Uncertain future for thousands of Idlib jihadists
TUNIS - The humanitarian crisis that began with the Syrian government’s and Russia’s military escalation in north-western Syria continues. The United Nations said the situation has reached “a horrifying new level” with more than 900,000 civilians displaced and refugees burning plastic to keep warm in makeshift encampments.
Idlib, the last rebel stronghold in Syria, has seen its population double during the country’s civil war. UN estimates put the number of civilians in the governorate at around 3 million, many displaced numerous times from other parts of Syria.
Along with the civilians, there are various rebel factions who have either retreated from battlegrounds elsewhere or who established fiefdoms in the disputed governorate they rule with hard-line religious administrations.
As the forces of Damascus, Moscow and Tehran advance, Turkey, which backs several rebel groups in Idlib, shows no sign of compromise.
Addressing the Turkish parliament on February 26, Turkish President Recep Tayyip Erdogan vowed to clear the area around observation posts Turkey established in Idlib as part of a 2017 agreement with Russia and Iran. However, Turkey’s casualties are beginning to mount.
“One hopes that a political resolution to end the fighting in Idlib will come soon,” said Kaleigh Thomas, a research associate at the Centre for a New American Security, “but we cannot expect a resolution to bring an end to the violence in perpetuity without a greater political agreement that sets a long-term vision for Syria.”
Much of the problem, Thomas pointed out, cuts to the heart of fighting by proxy — the lack of control the parties exert over their allied fighters.
“An end to the violence, whether temporary or more permanent, will require a great deal of political will from Turkey, Russia and (Syrian President Bashar) Assad, who even then do not have total control over every fighter on the ground,” Thomas said.
“Meanwhile, the fighting will continue to displace thousands upon thousands causing horrific suffering that has yet to inspire the dedication of sufficient action and resources to end it.”
The militias and their Turkish allies continue to resist the Syrian government while maintaining loose governance over territory they have held for years.
Dominant in Idlib are the forces of the jihadist alliance, Hayat Tahrir al-Sham, (HTS). Analyst Aymenn Jawad al-Tamimi said HTS commands 15,000-20,000 fighters in Idlib who provide the bulk of the resistance to the government advance of the regime and its allies. In addition to its fighters, Tamimi told the BBC there were “thousands” of civilians who make up HTS’s Syrian Salvation Government.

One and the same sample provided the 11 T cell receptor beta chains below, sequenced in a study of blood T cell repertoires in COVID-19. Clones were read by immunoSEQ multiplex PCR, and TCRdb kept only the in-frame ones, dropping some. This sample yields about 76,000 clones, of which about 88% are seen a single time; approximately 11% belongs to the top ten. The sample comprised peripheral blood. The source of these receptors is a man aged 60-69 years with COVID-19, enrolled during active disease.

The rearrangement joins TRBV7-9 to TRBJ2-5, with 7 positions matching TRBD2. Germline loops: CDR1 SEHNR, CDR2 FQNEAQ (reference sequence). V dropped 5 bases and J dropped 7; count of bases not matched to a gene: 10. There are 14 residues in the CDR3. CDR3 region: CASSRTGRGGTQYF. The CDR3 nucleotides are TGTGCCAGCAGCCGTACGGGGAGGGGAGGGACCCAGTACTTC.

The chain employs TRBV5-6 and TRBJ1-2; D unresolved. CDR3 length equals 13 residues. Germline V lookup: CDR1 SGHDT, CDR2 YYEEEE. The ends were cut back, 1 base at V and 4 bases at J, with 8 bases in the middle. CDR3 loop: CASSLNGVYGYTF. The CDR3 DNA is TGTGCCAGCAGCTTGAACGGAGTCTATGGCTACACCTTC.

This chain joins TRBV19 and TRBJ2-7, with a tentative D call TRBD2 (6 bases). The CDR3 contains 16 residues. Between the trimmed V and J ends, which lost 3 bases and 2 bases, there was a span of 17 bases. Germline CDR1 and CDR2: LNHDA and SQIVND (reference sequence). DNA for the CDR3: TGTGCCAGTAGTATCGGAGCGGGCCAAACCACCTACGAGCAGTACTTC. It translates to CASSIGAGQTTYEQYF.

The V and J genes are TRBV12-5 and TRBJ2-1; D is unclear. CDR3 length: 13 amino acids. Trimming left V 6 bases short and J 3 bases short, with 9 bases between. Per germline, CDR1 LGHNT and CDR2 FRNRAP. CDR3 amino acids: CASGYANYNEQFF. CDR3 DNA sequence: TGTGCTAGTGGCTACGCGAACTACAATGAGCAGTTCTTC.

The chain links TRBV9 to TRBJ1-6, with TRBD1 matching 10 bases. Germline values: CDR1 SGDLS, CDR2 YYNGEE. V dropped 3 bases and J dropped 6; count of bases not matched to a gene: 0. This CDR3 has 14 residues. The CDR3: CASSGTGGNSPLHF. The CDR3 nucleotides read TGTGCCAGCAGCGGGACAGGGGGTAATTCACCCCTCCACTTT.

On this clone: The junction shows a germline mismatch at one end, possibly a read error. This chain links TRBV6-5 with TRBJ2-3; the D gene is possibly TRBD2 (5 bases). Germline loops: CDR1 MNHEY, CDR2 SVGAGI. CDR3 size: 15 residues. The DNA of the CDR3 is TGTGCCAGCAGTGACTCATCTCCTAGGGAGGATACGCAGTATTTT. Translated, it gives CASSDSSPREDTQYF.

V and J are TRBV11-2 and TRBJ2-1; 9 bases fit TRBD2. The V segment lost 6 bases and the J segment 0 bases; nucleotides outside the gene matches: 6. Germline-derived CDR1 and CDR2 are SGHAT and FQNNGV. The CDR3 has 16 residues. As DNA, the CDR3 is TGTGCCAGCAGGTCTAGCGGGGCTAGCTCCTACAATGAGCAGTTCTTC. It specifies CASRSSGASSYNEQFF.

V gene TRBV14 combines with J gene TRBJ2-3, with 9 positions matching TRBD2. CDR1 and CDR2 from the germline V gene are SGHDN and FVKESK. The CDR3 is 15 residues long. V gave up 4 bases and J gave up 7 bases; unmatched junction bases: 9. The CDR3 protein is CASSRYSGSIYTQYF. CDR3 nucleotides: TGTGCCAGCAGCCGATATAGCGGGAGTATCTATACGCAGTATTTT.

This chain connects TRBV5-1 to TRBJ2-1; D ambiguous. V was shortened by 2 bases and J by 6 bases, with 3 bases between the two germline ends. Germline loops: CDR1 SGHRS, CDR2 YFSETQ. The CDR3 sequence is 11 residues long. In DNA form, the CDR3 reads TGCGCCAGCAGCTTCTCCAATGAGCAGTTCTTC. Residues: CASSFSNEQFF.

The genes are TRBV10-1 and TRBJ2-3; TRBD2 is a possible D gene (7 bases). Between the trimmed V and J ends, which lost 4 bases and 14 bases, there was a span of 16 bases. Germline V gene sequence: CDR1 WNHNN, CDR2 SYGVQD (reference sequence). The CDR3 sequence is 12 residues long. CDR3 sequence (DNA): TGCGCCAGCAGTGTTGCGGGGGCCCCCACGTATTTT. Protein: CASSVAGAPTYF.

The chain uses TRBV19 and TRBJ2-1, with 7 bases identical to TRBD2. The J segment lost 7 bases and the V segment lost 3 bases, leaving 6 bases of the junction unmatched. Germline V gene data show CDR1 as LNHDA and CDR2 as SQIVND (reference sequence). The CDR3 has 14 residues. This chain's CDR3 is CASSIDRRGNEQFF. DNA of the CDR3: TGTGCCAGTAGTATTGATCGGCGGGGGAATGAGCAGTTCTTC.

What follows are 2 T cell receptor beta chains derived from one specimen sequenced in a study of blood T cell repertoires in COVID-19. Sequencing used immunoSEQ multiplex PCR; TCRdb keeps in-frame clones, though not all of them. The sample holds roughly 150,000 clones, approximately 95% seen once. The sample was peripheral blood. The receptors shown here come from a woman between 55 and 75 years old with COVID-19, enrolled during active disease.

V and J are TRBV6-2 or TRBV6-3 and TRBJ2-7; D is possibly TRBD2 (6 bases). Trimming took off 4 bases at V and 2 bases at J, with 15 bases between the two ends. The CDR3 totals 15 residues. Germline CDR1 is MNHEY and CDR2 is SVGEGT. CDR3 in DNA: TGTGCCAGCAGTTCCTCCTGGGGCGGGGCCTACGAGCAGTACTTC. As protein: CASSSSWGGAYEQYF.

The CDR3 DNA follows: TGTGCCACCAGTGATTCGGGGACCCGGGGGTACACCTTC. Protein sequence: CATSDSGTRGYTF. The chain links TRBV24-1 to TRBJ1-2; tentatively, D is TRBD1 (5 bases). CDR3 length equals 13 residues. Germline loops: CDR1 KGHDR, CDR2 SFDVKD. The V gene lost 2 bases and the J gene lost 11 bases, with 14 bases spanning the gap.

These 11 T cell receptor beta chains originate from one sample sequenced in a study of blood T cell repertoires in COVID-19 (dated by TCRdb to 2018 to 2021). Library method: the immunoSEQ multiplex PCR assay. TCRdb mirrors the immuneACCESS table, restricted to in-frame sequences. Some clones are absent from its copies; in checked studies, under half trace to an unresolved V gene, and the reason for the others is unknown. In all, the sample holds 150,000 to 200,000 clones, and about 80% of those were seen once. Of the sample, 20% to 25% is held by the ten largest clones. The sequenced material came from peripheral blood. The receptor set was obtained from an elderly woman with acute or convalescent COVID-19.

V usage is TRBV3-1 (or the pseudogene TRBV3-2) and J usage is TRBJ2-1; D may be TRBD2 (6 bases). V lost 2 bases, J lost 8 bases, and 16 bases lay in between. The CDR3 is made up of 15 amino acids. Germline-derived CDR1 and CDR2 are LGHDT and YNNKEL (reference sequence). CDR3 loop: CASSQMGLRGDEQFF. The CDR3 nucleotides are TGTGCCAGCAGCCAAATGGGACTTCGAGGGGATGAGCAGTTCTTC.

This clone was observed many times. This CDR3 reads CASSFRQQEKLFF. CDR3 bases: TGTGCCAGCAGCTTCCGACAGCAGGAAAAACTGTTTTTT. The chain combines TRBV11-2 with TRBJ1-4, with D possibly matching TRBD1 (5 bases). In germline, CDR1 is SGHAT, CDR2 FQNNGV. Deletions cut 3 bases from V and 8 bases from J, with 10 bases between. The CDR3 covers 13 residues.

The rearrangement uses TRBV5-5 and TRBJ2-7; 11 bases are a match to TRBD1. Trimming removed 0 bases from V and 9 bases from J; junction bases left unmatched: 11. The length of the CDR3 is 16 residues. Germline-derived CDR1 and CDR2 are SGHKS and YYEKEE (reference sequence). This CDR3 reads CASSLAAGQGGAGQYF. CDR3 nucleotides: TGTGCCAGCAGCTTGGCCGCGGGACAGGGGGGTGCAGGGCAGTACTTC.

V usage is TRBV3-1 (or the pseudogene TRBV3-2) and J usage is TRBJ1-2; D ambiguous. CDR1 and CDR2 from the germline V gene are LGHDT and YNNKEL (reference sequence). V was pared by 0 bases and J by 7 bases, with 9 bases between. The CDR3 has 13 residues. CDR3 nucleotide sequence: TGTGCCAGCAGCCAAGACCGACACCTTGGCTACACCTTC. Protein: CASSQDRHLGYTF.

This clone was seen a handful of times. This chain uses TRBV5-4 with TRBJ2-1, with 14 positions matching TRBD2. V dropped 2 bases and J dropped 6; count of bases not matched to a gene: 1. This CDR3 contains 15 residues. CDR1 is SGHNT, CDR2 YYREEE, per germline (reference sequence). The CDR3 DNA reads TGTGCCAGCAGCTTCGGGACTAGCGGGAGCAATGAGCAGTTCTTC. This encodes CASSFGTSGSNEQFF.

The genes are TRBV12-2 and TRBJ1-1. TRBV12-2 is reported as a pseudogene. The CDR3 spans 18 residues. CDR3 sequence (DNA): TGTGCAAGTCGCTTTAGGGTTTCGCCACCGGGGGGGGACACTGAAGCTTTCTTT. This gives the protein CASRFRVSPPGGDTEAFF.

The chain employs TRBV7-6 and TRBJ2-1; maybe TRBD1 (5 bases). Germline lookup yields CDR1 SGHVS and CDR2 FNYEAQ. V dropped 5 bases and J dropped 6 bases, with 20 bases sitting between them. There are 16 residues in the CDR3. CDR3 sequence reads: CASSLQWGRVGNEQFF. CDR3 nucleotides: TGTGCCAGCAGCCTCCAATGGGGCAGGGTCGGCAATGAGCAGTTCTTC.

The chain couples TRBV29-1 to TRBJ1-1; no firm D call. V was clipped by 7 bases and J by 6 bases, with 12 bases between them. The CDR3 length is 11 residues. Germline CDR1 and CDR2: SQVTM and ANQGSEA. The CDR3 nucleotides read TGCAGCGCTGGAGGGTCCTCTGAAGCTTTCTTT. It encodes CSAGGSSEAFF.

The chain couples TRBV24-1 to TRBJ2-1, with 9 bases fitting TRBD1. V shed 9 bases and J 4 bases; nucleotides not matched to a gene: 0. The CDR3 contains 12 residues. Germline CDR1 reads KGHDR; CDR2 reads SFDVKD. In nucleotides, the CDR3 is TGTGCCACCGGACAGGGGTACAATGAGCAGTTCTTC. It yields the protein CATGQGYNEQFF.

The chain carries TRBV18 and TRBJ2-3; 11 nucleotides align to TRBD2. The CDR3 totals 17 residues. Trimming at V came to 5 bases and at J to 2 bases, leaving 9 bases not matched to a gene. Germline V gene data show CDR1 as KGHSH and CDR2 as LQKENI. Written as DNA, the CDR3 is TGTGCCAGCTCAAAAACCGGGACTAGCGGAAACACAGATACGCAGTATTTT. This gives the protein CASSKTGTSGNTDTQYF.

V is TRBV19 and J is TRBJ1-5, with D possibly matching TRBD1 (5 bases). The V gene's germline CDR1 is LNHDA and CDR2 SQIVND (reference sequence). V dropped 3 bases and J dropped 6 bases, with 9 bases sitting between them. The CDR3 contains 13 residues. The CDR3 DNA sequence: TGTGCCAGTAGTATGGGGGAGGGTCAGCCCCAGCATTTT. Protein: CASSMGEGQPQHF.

“HTS remains one of the strongest factions on the ground in Idlib but it clearly pales in comparison to the combined Syrian-Iranian-Russian alliance,” said Ryan Bohl, Middle East and North Africa analyst at geopolitical intelligence platform Stratfor.
“There are numerous other factions in Idlib, including the Turkey-backed National Army, who mostly operate under Turkey’s influence or protection. HTS is friendly with Turkey for the moment but does not operate directly under it the way these other factions often do.”
Elsewhere are foreign fighters, principally the Turkistan Islamic Party, Uighur fighters who support HTS. Also present are the Uzbek-dominated Tawhid and Jihad Brigade and the Imam al-Bukhari Brigade, both of which support HTS.
While HTS and the Turkey-backed resistance claim isolated victories in Idlib, it is becoming clear that, despite the enormous humanitarian cost, the tide of the conflict is against them. Faced with the advance of the Syrian government and its allies, options available to the rebel militias are diminishing.
“Some will have the option to surrender to the regime and potentially even be enrolled into the Syrian military forces. That has happened in the past, even with [Islamic State] ISIS fighters,” Bohl said. “Others will choose to fight it out or go underground, the latter, especially as formal front lines collapse.”
Others may attempt to flee to Turkey or to Turkey-controlled zones in north-eastern Syria. “Foreign fighters may attempt to go home or to relocate to other jihadist theatres like Yemen, Libya, Iraq or Afghanistan,” Bohl said.
With the Turkish border uncertain, millions of displaced civilians must take their chances with either the advancing regime forces, the freezing weather or overcrowded villages, such as Aqrabat, previously home to a few hundred but now 10,000 are there, many of whom are forced to try to survive in the open.